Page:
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iOS Swift Closures Closures and Closure Expressions Using the Sorted Function

Brendan Whiting
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Brendan Whiting
Front End Web Development Techdegree Graduate 84,735 Points

What's the logic behind the keyword "in" in closure expression syntax?

let numbers = [1,2,3,4,5]
let tripledNumbers = numbers.map({(i: Int) -> Int in return i * 3})
print(tripledNumbers)      //  [3, 6, 9, 12, 15]

Why is it the word "in"? It just seems like an arbitrary word for me right now.

3 Answers

Martin Wildfeuer
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Martin Wildfeuer
Courses Plus Student 11,071 Points

I'll mostly cite from Apple Swift Docs - Closures here. Make sure to read through them, Apple docs are a perfect read in general after having completed a course, as they explain things in more depth.

So the chapter on closures has the following about in:

The start of the closure’s body is introduced by the in keyword. This keyword indicates that the definition of the closure’s parameters and return type has finished, and the body of the closure is about to begin

So a regular function declaration like this...

func backwards(s1: String, _ s2: String) -> Bool {
    return s1 > s2
}

...would look like this if it was written as a closure, where the in keyword indicates the begin of the closure's body.

{ 
    (s1: String, s2: String) -> Bool in
    return s1 > s2
}

Note that the declaration of parameters and return type for this inline closure is identical to the declaration from the backwards(::) function. In both cases, it is written as (s1: String, s2: String) -> Bool. However, for the inline closure expression, the parameters and return type are written inside the curly braces, not outside of them.

Hope that clarifies things a bit :)

Brendan Whiting
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Brendan Whiting
Front End Web Development Techdegree Graduate 84,735 Points

I understand what the keyword "in" does. I just don't understand why they chose that word for this keyword. I'm trying to understand why things are the way the are, not just memorize arbitrary syntax.

Martin Wildfeuer
Martin Wildfeuer
Courses Plus Student 11,071 Points

Oops, sorry, I misunderstood that. In that case: good question :) I have to admit that I don't know the origin of the in keyword, but let me see if I can find something... Now I have to know it, too :)

Martin Wildfeuer
Martin Wildfeuer
Courses Plus Student 11,071 Points

Just to follow up our discussion: I asked around a bit and it seems there is no "official" or "historical" reason for the in keyword. Now that Swift is open source, I flicked through the repo, but I could not find any comments on this. Next step would be asking Lattner himself ;)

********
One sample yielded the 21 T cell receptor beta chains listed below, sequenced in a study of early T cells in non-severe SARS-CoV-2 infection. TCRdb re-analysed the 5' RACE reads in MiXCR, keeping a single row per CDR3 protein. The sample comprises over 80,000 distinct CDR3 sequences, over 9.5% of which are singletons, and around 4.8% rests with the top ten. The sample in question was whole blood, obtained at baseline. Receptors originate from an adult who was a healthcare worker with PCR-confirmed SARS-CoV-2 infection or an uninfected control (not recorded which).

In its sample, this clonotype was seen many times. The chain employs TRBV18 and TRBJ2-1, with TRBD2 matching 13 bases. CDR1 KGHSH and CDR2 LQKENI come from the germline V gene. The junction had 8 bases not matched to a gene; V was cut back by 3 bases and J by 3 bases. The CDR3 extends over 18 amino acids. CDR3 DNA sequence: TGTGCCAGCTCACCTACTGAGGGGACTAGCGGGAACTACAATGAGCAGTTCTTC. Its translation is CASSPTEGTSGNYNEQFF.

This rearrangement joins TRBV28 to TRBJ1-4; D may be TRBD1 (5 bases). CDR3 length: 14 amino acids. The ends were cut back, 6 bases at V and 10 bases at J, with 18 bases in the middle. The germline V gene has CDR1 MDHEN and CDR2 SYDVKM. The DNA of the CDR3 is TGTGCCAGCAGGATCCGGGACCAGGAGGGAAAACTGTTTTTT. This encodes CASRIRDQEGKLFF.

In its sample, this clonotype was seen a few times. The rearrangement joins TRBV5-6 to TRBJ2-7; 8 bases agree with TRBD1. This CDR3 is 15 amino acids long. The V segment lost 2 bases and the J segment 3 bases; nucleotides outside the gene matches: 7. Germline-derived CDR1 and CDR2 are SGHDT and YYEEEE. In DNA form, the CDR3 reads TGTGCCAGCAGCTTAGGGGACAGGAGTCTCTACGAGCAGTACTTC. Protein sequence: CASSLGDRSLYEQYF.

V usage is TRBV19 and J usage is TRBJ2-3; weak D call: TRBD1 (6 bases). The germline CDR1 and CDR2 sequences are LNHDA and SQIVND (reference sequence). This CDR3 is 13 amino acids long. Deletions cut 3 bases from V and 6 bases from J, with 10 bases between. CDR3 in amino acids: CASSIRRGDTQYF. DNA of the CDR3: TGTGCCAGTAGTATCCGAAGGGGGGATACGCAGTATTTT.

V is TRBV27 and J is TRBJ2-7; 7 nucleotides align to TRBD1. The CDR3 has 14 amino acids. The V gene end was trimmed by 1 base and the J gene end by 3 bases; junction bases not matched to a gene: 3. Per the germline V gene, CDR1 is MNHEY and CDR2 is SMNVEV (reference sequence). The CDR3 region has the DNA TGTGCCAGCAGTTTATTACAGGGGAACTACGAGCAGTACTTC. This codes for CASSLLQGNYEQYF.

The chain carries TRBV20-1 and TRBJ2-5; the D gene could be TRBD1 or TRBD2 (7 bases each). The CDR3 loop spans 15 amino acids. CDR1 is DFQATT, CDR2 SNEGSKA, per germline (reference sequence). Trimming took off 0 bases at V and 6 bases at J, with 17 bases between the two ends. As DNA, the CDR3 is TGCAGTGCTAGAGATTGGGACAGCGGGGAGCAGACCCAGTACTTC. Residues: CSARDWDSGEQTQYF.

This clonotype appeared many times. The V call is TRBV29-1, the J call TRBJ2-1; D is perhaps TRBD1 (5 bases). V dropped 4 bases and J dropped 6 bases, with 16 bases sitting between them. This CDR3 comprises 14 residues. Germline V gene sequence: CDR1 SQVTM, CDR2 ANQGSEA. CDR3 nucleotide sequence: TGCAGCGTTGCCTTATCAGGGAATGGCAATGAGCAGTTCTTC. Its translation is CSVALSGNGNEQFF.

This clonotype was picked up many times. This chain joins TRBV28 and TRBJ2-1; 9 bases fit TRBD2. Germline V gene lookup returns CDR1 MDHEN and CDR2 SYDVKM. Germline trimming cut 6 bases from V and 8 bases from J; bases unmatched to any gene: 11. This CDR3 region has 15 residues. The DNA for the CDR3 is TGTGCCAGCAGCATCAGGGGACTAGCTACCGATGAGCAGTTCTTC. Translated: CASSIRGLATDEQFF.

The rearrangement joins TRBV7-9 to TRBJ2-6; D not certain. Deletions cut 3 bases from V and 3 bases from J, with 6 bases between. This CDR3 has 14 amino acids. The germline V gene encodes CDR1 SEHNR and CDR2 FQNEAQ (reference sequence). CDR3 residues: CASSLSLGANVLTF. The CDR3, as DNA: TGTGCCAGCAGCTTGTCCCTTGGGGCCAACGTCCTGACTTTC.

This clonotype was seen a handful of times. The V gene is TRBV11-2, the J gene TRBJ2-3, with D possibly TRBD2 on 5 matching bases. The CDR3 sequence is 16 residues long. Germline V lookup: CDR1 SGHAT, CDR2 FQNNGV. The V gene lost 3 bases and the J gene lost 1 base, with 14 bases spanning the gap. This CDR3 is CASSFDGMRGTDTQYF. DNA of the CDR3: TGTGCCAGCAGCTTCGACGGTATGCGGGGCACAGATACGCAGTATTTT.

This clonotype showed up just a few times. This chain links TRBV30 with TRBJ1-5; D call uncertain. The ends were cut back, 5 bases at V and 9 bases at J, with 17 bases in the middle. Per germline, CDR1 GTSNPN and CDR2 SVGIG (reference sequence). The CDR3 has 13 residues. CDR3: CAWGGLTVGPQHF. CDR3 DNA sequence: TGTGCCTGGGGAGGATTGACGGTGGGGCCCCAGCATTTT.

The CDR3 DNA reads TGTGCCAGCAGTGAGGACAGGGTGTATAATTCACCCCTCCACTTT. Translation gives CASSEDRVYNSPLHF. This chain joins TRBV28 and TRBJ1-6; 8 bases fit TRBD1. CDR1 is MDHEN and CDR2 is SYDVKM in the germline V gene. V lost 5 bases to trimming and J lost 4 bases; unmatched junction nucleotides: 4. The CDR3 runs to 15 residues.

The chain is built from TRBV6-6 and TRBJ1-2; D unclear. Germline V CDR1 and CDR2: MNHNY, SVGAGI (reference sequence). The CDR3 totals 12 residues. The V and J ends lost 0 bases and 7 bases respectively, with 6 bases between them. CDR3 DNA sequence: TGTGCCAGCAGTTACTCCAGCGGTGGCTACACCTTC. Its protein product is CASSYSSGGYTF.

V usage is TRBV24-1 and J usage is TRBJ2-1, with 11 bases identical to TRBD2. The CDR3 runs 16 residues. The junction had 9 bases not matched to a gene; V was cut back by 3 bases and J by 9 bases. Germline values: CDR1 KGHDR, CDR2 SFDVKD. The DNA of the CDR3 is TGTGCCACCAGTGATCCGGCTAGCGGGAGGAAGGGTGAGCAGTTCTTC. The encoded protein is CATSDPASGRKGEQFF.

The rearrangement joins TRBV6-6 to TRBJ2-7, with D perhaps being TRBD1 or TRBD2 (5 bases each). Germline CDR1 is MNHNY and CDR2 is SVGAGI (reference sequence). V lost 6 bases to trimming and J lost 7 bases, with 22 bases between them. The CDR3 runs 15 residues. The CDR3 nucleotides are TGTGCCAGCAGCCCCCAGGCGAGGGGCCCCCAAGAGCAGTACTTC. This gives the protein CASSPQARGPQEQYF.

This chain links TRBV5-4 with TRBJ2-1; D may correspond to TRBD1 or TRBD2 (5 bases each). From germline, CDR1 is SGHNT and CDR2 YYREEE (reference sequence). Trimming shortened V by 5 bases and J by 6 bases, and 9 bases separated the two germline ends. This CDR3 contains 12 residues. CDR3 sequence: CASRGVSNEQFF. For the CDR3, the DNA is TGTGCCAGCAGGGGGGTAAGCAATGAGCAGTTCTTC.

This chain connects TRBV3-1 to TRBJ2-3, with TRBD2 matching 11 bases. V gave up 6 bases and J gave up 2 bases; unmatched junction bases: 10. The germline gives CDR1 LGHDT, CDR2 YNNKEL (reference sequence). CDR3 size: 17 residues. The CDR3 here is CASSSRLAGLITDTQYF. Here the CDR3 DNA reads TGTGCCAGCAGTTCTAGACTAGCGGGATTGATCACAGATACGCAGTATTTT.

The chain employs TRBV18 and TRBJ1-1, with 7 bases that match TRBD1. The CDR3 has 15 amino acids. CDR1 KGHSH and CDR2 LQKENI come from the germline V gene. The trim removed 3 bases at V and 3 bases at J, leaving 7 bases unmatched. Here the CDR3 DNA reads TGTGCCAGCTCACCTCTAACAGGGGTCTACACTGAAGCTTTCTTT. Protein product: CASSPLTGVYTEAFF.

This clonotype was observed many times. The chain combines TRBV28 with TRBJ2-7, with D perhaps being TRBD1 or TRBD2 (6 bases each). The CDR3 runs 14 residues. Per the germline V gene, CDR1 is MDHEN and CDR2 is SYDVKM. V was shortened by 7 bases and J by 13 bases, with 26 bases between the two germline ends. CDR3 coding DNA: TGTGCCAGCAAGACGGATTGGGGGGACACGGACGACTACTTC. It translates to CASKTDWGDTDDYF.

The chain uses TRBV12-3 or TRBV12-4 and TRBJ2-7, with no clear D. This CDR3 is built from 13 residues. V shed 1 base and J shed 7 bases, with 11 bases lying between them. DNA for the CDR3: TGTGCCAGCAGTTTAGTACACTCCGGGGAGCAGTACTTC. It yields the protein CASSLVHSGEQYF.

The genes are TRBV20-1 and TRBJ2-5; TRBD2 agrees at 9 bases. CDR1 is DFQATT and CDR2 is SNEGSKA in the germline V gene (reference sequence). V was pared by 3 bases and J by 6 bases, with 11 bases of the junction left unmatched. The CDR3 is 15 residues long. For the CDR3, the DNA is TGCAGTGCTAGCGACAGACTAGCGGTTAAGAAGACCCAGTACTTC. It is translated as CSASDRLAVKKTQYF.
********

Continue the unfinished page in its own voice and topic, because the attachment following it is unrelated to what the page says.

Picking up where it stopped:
Brendan Whiting
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Brendan Whiting
Front End Web Development Techdegree Graduate 84,735 Points

I think you might be onto something. In other words, we're saying I've defined some parameters and a return type, and now here is the main attraction wherein these things will be used.

Tommy Choe
Tommy Choe
38,156 Points

Hey Brendan, I'm not sure if I have it completely right but I'll try to answer your question to the best of my knowledge. The "in" keyword is there so that the compiler knows to separate the parameter (and possibly return type) from the statements. Without it, the compiler won't know when the statements will begin.

Keep in mind that the example you provided is an example of a simple closure expression with only one statement. So it looks like the compiler would know that the statements begin after the "return" keyword. However, with multiple statements, return could be associated with the last statement, not the first.

I hope I explained it in a way that makes sense. Let me know if it didn't.

Brendan Whiting
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Brendan Whiting
Front End Web Development Techdegree Graduate 84,735 Points

Why the word "in" and not some other word? I've done a poor job of explaining my question. I'm not asking how the language works. I'm asking why they chose the word in to have this function as a keyword. The keywords "return" "func" "var" "if" "else" all seem fairly common sense, but "in" I don't understand why it is "in".

Tommy Choe
Tommy Choe
38,156 Points

Honestly I'm not really sure about that either. I've been wondering the same thing myself. My speculation is that it is meant to imply that the closure signature is used "in" the body. That's the best I've got.

Jasper Meurs
Jasper Meurs
3,170 Points

Did you find an answer to this question yet? I was asking myself the exact same question because I'm a person who needs to 'understand' why things are the way they are.